# How Does the String's Path Affect Angular Momentum and Final Speed?

• csnsc14320
In summary, the mass is conserved in both cases, but the final speed is different depending on how the mass is attached to the post.
csnsc14320

## Homework Statement

Mass m is attached to a post of radius R by a string. Initially it is a distance r from the center of the post and is moving tangentially with speed $$v_o$$. There are two cases: In case (a) the string passes through a hole in the center of the post at the top, while the string is gradually shortened by drawing it through the hole, and case (b) the string wraps around the outside of the post.

What quantities are conserved in each case? Find the final speed of the mass when it hits the post for each case.

## The Attempt at a Solution

So, for case (a):
Angular momentum is conserved: $$I_o \omega_o = I_f \omega_f$$

$$m R^2 \frac{v_o^2}{(R)^2} = m r^2 \frac{v_f^2}{r^2}$$

Solving for $$v_f$$ we should get the right answer.

Now, case B is where I'm stumped. My initial thought is that angular momentum is conserved again, but then I end up with the exact same case I have in (a). Does the fact that the mass is rotating about the circumference of the rod, as opposed to the center of the rod, affect the speed of the mass? And, if so, how would I get started on how to find that?

Solve for vf and see what you get. Does this make sense?

chrisk said:
Solve for vf and see what you get. Does this make sense?
Oops.

$$I_o \omega_o = I_f \omega_f$$

$$m R^2 \frac{v_o}{R} = m r^2 \frac{v_f}{r}$$

$$R v_o = r v_f$$

$$v_f = \frac{R}{r} v_o$$

Didn't mean to square my angular velocity in my first post.

So, knowing this for case (a), how do we obtain $$v_f$$ for case (b)?

The $$r_o = R$$ and $$r_f = r$$, and $$v_o$$ is the same, why wouldn't the answer be the same as in case a?

Unless angular momentum isn't conserved? But I see no torque provided to cause a change in angular momentum in the first place.

How is the length of the string changing when pulled through the center compared to wrapping around a pole with a radius of "a"?

## 1. What is conservation of angular momentum?

Conservation of angular momentum is a physical law that states that the total angular momentum of a system remains constant unless acted upon by an external torque. Angular momentum is a measure of an object's rotational motion and is calculated by multiplying its moment of inertia (resistance to change in rotation) by its angular velocity (rate of rotation).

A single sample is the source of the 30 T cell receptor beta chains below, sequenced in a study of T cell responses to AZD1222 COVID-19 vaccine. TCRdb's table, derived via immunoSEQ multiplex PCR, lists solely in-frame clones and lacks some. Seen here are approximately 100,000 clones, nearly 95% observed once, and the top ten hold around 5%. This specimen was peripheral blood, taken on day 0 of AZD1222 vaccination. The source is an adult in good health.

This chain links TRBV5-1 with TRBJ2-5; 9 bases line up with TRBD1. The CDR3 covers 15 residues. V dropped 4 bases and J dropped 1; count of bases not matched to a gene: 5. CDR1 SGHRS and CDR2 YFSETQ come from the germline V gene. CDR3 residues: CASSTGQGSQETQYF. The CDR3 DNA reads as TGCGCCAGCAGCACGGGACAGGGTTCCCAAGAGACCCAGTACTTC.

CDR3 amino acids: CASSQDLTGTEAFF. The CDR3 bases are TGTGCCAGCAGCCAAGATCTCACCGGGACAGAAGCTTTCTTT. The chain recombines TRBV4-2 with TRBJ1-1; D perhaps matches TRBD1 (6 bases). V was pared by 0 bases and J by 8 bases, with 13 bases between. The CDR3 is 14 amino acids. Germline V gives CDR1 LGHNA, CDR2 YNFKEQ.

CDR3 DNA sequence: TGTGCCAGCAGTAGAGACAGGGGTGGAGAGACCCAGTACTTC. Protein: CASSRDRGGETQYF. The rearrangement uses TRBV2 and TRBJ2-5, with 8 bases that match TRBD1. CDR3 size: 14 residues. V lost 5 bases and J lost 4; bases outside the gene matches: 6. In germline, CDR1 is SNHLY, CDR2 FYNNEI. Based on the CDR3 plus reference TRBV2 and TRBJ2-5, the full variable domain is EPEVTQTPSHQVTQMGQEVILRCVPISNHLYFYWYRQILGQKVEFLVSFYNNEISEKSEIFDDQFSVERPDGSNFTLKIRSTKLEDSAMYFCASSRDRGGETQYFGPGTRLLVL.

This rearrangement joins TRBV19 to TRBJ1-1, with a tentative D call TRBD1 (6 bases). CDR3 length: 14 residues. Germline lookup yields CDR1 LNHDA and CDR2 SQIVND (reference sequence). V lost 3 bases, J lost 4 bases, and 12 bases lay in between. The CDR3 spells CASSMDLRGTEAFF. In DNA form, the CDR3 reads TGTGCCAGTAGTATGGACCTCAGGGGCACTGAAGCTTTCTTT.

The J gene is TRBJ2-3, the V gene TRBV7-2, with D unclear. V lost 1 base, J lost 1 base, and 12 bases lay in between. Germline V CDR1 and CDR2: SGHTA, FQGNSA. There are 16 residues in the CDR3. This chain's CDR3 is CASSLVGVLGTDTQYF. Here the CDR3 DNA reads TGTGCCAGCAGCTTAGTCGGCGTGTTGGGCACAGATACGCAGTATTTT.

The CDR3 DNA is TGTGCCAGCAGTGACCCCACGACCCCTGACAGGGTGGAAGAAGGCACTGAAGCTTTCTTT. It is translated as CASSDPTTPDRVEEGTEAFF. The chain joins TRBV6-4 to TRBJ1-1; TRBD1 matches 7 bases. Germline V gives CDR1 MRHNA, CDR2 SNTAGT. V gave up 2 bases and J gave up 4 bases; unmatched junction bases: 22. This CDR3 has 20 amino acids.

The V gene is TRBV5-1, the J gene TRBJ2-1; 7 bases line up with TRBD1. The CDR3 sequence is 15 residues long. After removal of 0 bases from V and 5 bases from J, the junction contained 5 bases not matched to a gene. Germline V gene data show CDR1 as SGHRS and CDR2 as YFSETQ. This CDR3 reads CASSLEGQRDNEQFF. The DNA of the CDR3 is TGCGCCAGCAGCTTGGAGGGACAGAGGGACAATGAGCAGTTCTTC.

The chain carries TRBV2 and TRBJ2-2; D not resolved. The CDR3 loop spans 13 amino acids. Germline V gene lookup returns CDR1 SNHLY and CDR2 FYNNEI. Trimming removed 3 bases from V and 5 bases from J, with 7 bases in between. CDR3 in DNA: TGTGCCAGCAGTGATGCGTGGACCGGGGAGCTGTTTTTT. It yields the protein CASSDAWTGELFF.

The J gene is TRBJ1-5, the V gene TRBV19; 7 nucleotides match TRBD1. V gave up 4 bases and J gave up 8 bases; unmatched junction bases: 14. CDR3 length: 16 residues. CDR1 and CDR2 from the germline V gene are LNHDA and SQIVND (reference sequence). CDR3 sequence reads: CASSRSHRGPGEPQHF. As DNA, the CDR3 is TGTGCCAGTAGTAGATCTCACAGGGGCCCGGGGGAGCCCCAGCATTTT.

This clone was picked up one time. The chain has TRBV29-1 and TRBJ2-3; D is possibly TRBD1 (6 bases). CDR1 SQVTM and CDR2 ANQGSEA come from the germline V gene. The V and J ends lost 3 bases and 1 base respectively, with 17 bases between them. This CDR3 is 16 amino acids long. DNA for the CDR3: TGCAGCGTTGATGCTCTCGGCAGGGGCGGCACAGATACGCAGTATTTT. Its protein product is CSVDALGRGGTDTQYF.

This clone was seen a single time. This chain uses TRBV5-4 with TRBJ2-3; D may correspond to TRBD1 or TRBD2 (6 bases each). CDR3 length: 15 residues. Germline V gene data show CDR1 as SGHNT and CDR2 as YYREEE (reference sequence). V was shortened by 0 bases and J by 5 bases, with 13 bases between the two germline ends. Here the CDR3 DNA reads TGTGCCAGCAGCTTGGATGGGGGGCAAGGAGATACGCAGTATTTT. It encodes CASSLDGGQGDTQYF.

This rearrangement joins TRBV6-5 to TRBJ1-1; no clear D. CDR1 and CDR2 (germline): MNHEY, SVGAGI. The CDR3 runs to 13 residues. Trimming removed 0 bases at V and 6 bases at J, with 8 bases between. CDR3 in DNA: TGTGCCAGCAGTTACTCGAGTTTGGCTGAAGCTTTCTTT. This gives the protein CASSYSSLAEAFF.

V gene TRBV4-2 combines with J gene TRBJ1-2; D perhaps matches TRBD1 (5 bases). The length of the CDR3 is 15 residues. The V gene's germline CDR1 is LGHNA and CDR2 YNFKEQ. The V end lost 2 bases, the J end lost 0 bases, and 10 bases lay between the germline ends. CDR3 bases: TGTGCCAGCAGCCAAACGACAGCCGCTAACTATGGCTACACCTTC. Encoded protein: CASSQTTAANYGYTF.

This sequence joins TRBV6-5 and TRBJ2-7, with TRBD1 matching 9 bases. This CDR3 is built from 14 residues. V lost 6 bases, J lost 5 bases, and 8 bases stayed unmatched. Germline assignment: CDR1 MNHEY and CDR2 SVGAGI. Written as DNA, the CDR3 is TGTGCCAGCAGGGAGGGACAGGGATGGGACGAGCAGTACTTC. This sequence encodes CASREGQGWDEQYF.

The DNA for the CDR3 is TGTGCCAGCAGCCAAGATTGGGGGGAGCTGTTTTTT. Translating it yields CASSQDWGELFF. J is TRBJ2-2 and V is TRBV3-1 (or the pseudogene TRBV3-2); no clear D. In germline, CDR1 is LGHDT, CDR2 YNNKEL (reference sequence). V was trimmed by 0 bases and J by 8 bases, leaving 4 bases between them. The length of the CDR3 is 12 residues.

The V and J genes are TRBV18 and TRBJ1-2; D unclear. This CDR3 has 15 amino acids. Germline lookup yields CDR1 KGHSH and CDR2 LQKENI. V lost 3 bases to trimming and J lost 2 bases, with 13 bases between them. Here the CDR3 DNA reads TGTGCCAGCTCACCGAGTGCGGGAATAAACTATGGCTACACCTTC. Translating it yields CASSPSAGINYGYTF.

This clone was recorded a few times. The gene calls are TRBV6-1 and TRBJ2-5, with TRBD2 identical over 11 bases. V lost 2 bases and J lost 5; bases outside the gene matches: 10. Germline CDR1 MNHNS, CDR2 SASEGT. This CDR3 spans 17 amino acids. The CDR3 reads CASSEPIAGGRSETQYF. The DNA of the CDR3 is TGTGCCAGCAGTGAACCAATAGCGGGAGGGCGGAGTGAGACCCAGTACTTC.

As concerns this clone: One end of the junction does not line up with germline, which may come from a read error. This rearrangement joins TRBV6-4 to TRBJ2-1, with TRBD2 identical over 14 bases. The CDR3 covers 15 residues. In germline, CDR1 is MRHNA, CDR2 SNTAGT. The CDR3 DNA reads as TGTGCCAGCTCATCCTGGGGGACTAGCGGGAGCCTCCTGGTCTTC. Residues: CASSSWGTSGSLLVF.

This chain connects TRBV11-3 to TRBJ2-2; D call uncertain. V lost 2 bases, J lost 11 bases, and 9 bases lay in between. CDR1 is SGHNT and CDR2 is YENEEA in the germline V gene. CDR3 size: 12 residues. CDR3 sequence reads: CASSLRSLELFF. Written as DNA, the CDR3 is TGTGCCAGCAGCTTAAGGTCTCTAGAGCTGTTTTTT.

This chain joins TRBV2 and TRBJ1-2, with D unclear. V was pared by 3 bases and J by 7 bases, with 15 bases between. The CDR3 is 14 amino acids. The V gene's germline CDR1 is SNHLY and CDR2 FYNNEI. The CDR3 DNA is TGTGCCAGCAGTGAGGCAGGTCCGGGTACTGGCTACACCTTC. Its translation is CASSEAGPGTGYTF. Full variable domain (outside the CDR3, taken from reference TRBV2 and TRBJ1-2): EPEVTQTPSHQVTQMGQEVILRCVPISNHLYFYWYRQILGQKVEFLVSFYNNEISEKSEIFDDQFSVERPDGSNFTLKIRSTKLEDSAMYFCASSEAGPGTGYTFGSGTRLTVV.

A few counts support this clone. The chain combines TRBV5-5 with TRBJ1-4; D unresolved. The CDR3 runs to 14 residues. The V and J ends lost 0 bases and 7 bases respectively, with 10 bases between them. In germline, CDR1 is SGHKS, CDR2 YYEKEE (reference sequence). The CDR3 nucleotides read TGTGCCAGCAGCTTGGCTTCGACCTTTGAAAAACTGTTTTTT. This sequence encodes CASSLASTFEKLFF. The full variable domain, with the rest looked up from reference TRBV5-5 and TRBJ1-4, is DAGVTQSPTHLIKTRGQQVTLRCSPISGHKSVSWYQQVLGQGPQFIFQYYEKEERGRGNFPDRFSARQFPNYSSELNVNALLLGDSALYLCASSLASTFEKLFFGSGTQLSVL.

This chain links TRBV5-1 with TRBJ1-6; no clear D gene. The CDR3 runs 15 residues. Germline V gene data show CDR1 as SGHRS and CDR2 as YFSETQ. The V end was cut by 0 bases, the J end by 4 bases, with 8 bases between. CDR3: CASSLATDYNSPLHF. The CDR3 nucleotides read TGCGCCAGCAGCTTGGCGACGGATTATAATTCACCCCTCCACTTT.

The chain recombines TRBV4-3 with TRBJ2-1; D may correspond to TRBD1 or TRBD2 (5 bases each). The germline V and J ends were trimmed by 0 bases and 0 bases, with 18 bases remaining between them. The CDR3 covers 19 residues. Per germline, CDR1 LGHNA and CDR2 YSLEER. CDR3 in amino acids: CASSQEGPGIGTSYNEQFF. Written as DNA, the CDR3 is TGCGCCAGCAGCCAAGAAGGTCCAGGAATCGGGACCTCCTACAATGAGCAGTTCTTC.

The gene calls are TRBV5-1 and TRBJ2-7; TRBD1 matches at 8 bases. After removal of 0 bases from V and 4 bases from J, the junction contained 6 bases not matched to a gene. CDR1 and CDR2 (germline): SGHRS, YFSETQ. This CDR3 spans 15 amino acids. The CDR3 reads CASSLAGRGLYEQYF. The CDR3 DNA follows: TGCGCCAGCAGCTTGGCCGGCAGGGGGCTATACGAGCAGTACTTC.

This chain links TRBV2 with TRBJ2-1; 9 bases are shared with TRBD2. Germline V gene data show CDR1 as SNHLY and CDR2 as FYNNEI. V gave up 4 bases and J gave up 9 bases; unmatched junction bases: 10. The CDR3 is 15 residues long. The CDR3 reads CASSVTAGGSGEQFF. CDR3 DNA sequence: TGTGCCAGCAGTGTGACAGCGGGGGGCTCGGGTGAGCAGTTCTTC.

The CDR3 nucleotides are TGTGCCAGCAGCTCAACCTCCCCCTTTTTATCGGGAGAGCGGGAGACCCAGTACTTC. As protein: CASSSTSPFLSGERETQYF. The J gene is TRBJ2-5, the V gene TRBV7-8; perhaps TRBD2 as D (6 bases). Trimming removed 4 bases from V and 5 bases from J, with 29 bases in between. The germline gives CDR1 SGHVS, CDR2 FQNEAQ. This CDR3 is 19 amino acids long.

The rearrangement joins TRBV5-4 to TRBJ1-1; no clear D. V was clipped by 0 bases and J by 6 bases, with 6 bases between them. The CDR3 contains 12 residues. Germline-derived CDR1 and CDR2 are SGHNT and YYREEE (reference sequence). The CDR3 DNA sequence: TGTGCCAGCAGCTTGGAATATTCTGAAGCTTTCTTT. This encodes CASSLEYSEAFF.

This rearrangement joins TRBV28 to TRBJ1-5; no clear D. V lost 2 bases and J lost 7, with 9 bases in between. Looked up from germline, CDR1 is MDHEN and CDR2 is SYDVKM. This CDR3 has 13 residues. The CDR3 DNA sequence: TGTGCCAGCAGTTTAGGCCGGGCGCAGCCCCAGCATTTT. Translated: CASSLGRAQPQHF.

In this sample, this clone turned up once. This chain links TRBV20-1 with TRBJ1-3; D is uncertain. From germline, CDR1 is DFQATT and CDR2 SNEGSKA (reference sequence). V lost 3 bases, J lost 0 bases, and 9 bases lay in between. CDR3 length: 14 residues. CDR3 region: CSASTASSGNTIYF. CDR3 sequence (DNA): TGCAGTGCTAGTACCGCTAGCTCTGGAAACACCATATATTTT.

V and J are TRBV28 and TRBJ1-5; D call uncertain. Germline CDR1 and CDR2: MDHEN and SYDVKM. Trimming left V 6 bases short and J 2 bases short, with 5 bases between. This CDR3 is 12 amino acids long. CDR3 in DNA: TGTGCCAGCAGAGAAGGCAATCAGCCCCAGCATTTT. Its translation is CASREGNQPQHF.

## 2. How does conservation of angular momentum apply to everyday life?

Angular momentum conservation is observed in many everyday activities, such as ice skating, figure skating, and roller skating. When a skater spins, their angular momentum remains constant unless an external force, like friction, is applied. This is why skaters can spin faster by pulling in their arms, reducing their moment of inertia, and increasing their angular velocity.

## 3. Can angular momentum be transferred between objects?

Yes, angular momentum can be transferred between objects in a system. For example, when a skater throws a ball while spinning, the ball will inherit some of the skater's angular momentum, causing it to rotate as well. However, the total angular momentum of the system will remain constant.

## 4. How does conservation of angular momentum apply in space?

Conservation of angular momentum is essential in understanding the motion of objects in space. For example, when a planet orbits around a star, its angular momentum remains constant, causing it to maintain a constant distance and speed. This is also observed in the rotation of planets and moons.

## 5. What happens if there is an external torque acting on a system?

If an external torque is applied to a system, it will cause a change in the system's angular momentum. This can result in a change in the object's rotational speed, direction, or both. However, the total angular momentum of the system will still remain constant, as long as there are no other external forces acting on it.

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